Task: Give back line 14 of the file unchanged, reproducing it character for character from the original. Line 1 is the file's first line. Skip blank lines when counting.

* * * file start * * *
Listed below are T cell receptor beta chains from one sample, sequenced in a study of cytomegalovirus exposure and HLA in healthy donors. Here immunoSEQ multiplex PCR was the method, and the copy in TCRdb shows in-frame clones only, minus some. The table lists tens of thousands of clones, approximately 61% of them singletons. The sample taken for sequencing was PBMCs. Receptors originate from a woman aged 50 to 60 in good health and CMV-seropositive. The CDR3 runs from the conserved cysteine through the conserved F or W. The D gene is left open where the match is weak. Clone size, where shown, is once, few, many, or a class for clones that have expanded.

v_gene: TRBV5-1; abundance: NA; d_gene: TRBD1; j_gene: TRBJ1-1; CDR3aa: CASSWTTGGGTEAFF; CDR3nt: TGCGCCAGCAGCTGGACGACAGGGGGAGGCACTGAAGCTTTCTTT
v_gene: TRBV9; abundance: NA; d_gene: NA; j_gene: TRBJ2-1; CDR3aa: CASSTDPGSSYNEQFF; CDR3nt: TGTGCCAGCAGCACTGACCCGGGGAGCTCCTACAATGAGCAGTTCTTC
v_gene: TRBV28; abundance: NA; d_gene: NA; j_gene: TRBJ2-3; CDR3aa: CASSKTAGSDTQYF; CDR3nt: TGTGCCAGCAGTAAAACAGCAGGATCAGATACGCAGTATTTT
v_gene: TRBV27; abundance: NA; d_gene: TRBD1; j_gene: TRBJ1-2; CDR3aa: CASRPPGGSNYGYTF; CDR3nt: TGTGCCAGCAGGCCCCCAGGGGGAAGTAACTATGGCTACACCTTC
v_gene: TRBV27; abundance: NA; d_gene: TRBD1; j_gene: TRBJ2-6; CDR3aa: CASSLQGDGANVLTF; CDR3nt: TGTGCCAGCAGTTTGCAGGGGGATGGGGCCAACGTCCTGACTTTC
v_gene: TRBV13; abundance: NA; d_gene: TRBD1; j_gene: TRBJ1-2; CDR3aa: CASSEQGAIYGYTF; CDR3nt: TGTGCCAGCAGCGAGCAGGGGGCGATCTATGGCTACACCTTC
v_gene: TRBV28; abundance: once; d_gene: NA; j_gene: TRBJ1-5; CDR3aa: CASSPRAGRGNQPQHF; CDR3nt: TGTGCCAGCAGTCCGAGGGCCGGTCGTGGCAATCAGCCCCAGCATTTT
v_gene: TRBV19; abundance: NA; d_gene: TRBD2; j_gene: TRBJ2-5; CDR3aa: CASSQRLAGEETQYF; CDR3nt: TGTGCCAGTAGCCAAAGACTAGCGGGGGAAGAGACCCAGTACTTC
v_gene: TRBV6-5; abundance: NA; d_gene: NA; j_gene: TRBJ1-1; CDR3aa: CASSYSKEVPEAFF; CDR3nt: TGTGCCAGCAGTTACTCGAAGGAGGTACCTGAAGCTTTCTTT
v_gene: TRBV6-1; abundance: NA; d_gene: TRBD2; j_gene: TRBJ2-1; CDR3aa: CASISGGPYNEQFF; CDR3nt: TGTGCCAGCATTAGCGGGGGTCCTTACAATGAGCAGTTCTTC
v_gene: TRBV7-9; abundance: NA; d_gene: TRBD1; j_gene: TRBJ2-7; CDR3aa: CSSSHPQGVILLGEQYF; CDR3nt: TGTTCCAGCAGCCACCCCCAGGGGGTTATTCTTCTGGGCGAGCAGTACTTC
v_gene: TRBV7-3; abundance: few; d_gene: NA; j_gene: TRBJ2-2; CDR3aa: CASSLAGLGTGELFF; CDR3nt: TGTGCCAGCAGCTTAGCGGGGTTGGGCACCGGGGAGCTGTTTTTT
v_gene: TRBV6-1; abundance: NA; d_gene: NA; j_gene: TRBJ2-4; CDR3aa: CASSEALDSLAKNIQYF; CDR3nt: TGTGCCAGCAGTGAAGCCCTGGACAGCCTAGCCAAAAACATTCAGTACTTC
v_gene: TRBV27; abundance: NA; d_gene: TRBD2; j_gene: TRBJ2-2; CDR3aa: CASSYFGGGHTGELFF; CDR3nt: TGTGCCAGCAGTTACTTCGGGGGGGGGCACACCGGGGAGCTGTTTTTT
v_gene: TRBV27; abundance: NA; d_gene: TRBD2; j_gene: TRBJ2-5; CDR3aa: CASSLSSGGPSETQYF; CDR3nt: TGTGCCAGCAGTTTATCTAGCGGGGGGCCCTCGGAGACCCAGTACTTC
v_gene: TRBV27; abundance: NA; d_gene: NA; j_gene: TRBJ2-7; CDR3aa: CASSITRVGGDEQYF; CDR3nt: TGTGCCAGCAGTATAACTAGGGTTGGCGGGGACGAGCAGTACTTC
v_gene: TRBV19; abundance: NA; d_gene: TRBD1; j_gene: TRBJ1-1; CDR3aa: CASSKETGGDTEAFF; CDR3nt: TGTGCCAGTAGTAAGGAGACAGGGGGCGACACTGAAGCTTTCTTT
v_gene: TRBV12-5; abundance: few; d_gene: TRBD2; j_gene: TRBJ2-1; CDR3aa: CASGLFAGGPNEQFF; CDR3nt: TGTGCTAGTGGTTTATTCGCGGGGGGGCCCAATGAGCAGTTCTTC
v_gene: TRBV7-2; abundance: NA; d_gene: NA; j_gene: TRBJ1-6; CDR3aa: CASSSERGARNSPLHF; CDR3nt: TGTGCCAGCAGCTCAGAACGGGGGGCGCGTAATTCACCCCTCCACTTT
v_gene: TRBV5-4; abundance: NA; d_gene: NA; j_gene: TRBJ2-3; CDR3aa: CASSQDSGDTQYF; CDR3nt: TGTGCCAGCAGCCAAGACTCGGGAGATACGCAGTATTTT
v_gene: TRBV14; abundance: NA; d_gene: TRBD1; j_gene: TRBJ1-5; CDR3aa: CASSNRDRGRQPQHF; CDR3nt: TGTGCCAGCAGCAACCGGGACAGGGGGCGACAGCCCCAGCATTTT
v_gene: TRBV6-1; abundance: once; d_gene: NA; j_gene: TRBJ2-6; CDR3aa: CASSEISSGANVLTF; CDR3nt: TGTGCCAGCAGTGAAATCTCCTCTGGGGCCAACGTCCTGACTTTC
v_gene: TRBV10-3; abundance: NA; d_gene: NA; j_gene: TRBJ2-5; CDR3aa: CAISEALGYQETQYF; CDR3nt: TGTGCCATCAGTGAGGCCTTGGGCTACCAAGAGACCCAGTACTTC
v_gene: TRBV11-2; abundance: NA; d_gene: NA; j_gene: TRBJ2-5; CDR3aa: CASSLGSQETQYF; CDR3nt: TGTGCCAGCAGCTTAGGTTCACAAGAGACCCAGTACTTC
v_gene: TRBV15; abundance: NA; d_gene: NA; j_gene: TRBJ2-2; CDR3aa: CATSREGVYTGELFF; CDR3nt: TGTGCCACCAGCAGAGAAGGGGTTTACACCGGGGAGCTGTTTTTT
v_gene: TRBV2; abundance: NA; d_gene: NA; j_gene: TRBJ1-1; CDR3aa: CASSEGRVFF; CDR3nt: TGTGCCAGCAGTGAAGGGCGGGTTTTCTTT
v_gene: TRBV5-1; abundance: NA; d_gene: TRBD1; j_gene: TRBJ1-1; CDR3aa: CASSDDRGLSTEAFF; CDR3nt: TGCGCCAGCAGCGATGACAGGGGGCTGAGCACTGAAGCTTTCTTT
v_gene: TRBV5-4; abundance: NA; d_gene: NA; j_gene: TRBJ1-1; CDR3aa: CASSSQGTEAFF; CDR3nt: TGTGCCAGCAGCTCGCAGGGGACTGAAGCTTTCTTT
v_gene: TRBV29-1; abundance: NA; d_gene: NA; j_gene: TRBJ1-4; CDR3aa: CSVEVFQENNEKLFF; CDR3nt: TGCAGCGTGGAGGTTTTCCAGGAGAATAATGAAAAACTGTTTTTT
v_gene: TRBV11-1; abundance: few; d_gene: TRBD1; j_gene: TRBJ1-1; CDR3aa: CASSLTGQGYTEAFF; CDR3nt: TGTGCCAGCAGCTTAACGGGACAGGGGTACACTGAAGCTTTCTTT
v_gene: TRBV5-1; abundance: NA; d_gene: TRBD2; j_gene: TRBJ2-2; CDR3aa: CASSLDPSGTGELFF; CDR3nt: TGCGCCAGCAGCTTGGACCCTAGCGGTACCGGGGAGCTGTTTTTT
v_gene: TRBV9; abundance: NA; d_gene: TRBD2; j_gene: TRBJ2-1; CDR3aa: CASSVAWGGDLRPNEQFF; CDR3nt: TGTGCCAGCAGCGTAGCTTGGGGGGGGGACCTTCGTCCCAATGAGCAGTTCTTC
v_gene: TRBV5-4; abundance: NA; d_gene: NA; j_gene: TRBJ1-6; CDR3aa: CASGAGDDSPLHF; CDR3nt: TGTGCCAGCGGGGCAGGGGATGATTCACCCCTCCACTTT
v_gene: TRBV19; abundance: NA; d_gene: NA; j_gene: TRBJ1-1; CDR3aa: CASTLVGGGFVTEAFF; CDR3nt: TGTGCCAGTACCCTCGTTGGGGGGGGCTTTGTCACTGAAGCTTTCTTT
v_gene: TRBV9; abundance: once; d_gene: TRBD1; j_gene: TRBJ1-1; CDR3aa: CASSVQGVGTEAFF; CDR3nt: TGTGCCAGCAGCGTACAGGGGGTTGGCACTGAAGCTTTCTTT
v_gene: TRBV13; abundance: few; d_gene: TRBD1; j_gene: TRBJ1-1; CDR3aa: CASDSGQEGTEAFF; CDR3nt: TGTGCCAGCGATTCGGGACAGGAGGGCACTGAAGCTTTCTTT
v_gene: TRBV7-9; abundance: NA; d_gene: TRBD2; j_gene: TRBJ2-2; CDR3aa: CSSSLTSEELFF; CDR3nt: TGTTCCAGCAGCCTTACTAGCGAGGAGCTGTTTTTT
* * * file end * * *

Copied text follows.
v_gene: TRBV6-1; abundance: NA; d_gene: NA; j_gene: TRBJ2-4; CDR3aa: CASSEALDSLAKNIQYF; CDR3nt: TGTGCCAGCAGTGAAGCCCTGGACAGCCTAGCCAAAAACATTCAGTACTTC